static off_t (*funcptr)(int, struct sockaddr *, socklen_t) = NULL;

    if (!funcptr) {
    funcptr = (off_t (*)(int, struct sockaddr *, socklen_t))
    dlsym(RTLD_NEXT, "bind");
    }

    if ( __addr->sa_family == AF_INET) {
    struct sockaddr_in * __addr_in = (struct sockaddr_in *) __addr;
    if (__addr_in->sin_port == 0) {
    int ret;
    do {
    if (next_port > HIGH_PORT) next_port = LOW_PORT;
    int my_port = next_port++;
    __addr_in->sin_port = htons(my_port);
    ret = (*funcptr)(__fd, __addr, __len);
    } while (ret < 0 && errno == EADDRINUSE);
    return ret;
    }
    }
    return (*funcptr)(__fd, __addr, __len);
    }

  9. Re: Linux free port allocation algorithm

    > [cut description of application with broken behavior]

    Let me quickly describe why I need this; it is not as unreasonable as
    one might think.

    I have several server modules which are unit tested automatically; my
    testing tool is integrated with the RCS (mercurial in case anyone is
    curious) which checks out and tests all committed revisions. Since the
    testing is somewhat time consuming and the machine has lots of spare
    CPU cores many revisions are tested in parallel.

    Some of the server modules are 3rd party and require a port number to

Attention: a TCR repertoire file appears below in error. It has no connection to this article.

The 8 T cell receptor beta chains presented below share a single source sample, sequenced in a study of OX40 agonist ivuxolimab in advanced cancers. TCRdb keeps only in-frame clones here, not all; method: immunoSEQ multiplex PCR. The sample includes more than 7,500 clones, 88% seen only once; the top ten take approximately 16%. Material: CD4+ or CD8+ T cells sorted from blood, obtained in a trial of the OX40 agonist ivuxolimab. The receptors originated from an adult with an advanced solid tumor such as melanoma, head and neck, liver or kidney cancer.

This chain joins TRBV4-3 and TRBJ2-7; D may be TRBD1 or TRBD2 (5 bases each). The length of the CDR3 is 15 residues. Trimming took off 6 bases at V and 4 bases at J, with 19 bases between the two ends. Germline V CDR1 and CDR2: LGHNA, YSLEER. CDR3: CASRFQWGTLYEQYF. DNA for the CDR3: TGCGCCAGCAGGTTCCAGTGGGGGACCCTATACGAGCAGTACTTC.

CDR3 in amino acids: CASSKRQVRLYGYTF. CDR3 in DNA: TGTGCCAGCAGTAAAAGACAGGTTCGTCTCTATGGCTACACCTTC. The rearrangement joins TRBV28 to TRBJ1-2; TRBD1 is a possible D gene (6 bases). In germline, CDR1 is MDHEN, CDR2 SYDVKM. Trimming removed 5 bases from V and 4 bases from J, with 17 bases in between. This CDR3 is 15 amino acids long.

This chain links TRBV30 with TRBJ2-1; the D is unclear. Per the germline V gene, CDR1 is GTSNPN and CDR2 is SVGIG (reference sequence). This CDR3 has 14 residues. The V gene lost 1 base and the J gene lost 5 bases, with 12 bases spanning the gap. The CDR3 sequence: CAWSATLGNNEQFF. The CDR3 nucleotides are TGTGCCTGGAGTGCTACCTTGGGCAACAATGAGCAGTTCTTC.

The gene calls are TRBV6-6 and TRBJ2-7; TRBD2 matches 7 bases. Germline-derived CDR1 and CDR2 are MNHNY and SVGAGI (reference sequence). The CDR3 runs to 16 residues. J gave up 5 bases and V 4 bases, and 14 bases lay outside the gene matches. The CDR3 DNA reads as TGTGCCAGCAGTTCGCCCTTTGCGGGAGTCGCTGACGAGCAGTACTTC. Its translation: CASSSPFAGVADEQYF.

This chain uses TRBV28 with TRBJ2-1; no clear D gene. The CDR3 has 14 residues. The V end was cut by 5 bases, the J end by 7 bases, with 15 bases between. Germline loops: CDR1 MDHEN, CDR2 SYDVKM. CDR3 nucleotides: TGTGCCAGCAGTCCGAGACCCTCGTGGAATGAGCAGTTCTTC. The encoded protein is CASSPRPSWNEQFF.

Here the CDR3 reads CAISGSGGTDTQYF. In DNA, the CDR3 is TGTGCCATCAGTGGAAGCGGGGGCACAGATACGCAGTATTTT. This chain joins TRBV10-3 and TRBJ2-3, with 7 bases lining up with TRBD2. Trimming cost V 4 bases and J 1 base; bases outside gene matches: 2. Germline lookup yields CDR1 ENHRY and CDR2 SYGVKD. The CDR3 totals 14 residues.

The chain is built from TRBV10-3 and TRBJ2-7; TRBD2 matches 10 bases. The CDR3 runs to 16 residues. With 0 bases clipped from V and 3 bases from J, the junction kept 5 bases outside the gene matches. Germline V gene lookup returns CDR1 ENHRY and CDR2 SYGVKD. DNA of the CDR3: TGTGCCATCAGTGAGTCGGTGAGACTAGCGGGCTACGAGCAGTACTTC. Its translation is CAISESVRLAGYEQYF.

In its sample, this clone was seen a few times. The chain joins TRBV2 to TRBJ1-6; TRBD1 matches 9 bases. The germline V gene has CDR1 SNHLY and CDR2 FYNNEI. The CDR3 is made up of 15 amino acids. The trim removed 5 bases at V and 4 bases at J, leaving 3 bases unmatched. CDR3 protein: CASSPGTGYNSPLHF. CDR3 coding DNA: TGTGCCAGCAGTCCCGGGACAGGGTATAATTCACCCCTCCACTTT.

be specified when they are started; since many instances of each
    server module is running on the same machine they need different port
    numbers and the way I obtain these is by allocating a socket on a free
    port, close the socket and give that port number to the server module.
    There is of course a race condition here, but if free ports are handed
    out sequentially this is not a problem in practice; if they are random
    it is.

    Changing the 3rd party modules is unfortunately not an option, and I
    would like to avoid having to implement my own service to keep track
    of allocated ports on the machine; depending on bind() behaving in a
    certain way seems like the better option.

  10. Re: Linux free port allocation algorithm

    On Jan 7, 9:51 am, kre...@gmail.com wrote:

    > Some of the server modules are 3rd party and require a port number to
    > be specified when they are started; since many instances of each
    > server module is running on the same machine they need different port
    > numbers and the way I obtain these is by allocating a socket on a free
    > port, close the socket and give that port number to the server module.
    > There is of course a race condition here, but if free ports are handed
    > out sequentially this is not a problem in practice; if they are random
    > it is.


    A better solution, IMO, is to use a range of ports that is outside the
    range the system assigns from. So if the system assigns from, say,
    33,000 to 55,000, you assign from 60,000 up sequentially, wrapping
    around if you run out.

    You don't seem to have any need for system-assigned port numbers here.

    DS